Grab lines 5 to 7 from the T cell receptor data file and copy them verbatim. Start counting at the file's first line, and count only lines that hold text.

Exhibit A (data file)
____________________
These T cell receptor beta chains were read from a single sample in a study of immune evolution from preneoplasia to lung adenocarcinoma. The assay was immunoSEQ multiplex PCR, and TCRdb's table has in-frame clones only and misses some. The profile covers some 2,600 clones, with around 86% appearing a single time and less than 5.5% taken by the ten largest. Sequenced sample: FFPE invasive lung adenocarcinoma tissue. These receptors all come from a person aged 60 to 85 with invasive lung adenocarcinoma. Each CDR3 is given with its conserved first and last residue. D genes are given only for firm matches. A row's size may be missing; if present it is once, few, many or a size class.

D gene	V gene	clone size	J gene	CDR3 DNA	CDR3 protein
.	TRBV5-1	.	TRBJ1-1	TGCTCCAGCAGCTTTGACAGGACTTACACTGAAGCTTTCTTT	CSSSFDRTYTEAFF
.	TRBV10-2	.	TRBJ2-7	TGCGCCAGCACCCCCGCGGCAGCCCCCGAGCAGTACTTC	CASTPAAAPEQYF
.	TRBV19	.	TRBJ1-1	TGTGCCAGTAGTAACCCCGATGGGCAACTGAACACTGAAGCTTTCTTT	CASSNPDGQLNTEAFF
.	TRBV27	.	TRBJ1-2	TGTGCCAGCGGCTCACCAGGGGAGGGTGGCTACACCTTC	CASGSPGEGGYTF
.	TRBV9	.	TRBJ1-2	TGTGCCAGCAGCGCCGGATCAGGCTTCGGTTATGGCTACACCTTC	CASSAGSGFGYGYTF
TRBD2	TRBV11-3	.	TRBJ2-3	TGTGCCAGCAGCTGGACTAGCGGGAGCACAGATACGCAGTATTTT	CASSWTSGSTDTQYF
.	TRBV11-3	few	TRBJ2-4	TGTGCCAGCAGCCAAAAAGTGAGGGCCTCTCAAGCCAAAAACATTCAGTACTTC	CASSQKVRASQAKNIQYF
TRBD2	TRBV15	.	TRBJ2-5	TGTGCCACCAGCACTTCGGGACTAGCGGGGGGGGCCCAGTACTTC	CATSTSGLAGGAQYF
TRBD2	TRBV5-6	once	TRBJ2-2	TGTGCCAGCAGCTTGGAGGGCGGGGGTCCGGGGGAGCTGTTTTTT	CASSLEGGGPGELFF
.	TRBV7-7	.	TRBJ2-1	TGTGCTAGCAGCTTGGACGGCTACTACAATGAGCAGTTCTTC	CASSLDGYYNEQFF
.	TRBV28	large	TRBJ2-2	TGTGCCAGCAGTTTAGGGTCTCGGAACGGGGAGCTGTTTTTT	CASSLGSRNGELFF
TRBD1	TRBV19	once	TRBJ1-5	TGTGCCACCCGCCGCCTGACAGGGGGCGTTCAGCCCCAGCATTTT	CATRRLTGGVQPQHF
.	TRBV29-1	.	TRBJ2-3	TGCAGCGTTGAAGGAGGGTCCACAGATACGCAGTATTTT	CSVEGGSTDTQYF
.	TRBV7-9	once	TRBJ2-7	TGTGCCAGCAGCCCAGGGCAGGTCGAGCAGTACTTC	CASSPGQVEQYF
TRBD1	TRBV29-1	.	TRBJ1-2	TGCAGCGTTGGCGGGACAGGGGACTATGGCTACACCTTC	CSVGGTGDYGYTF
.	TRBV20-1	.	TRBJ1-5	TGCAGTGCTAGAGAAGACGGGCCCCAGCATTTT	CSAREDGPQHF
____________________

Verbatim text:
.	TRBV19	.	TRBJ1-1	TGTGCCAGTAGTAACCCCGATGGGCAACTGAACACTGAAGCTTTCTTT	CASSNPDGQLNTEAFF
.	TRBV27	.	TRBJ1-2	TGTGCCAGCGGCTCACCAGGGGAGGGTGGCTACACCTTC	CASGSPGEGGYTF
.	TRBV9	.	TRBJ1-2	TGTGCCAGCAGCGCCGGATCAGGCTTCGGTTATGGCTACACCTTC	CASSAGSGFGYGYTF